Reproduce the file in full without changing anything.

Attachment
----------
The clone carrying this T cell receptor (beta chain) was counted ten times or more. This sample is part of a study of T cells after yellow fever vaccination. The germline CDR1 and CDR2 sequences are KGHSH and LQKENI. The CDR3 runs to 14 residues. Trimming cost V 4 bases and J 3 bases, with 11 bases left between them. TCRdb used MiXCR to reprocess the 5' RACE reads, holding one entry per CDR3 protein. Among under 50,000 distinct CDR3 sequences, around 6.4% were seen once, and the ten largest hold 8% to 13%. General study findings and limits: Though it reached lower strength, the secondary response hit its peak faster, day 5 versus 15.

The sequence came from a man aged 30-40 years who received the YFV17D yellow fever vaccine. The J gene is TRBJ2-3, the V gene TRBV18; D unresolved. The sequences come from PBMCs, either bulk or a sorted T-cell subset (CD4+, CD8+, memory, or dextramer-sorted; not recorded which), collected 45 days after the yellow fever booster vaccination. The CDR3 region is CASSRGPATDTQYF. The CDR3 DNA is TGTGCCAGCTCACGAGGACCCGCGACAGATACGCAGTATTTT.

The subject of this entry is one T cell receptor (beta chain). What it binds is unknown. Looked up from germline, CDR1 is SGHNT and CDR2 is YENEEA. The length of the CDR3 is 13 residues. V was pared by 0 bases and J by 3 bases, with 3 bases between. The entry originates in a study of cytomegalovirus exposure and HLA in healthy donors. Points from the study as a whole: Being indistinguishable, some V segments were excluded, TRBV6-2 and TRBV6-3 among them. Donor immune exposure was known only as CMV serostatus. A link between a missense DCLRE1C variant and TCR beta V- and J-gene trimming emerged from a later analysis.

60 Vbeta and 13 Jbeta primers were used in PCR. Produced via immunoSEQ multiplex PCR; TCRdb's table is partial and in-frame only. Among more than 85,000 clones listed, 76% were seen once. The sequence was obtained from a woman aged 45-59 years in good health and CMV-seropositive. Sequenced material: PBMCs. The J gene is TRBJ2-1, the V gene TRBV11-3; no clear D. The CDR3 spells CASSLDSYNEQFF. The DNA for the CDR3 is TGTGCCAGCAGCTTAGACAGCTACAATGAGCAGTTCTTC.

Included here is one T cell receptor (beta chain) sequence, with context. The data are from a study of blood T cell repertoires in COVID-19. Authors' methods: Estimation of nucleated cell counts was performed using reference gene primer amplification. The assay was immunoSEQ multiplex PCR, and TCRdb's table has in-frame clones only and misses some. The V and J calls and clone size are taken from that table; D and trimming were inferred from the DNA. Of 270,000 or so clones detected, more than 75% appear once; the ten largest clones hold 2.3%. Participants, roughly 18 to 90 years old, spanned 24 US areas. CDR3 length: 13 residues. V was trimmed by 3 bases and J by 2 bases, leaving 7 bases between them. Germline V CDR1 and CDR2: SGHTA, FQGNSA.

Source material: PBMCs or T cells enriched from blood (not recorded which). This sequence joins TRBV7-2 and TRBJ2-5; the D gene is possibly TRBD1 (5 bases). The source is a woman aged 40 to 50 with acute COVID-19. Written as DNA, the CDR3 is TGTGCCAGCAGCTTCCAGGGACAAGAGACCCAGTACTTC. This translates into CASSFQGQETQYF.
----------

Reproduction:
The clone carrying this T cell receptor (beta chain) was counted ten times or more. This sample is part of a study of T cells after yellow fever vaccination. The germline CDR1 and CDR2 sequences are KGHSH and LQKENI. The CDR3 runs to 14 residues. Trimming cost V 4 bases and J 3 bases, with 11 bases left between them. TCRdb used MiXCR to reprocess the 5' RACE reads, holding one entry per CDR3 protein. Among under 50,000 distinct CDR3 sequences, around 6.4% were seen once, and the ten largest hold 8% to 13%. General study findings and limits: Though it reached lower strength, the secondary response hit its peak faster, day 5 versus 15.

The sequence came from a man aged 30-40 years who received the YFV17D yellow fever vaccine. The J gene is TRBJ2-3, the V gene TRBV18; D unresolved. The sequences come from PBMCs, either bulk or a sorted T-cell subset (CD4+, CD8+, memory, or dextramer-sorted; not recorded which), collected 45 days after the yellow fever booster vaccination. The CDR3 region is CASSRGPATDTQYF. The CDR3 DNA is TGTGCCAGCTCACGAGGACCCGCGACAGATACGCAGTATTTT.

The subject of this entry is one T cell receptor (beta chain). What it binds is unknown. Looked up from germline, CDR1 is SGHNT and CDR2 is YENEEA. The length of the CDR3 is 13 residues. V was pared by 0 bases and J by 3 bases, with 3 bases between. The entry originates in a study of cytomegalovirus exposure and HLA in healthy donors. Points from the study as a whole: Being indistinguishable, some V segments were excluded, TRBV6-2 and TRBV6-3 among them. Donor immune exposure was known only as CMV serostatus. A link between a missense DCLRE1C variant and TCR beta V- and J-gene trimming emerged from a later analysis.

60 Vbeta and 13 Jbeta primers were used in PCR. Produced via immunoSEQ multiplex PCR; TCRdb's table is partial and in-frame only. Among more than 85,000 clones listed, 76% were seen once. The sequence was obtained from a woman aged 45-59 years in good health and CMV-seropositive. Sequenced material: PBMCs. The J gene is TRBJ2-1, the V gene TRBV11-3; no clear D. The CDR3 spells CASSLDSYNEQFF. The DNA for the CDR3 is TGTGCCAGCAGCTTAGACAGCTACAATGAGCAGTTCTTC.

Included here is one T cell receptor (beta chain) sequence, with context. The data are from a study of blood T cell repertoires in COVID-19. Authors' methods: Estimation of nucleated cell counts was performed using reference gene primer amplification. The assay was immunoSEQ multiplex PCR, and TCRdb's table has in-frame clones only and misses some. The V and J calls and clone size are taken from that table; D and trimming were inferred from the DNA. Of 270,000 or so clones detected, more than 75% appear once; the ten largest clones hold 2.3%. Participants, roughly 18 to 90 years old, spanned 24 US areas. CDR3 length: 13 residues. V was trimmed by 3 bases and J by 2 bases, leaving 7 bases between them. Germline V CDR1 and CDR2: SGHTA, FQGNSA.

Source material: PBMCs or T cells enriched from blood (not recorded which). This sequence joins TRBV7-2 and TRBJ2-5; the D gene is possibly TRBD1 (5 bases). The source is a woman aged 40 to 50 with acute COVID-19. Written as DNA, the CDR3 is TGTGCCAGCAGCTTCCAGGGACAAGAGACCCAGTACTTC. This translates into CASSFQGQETQYF.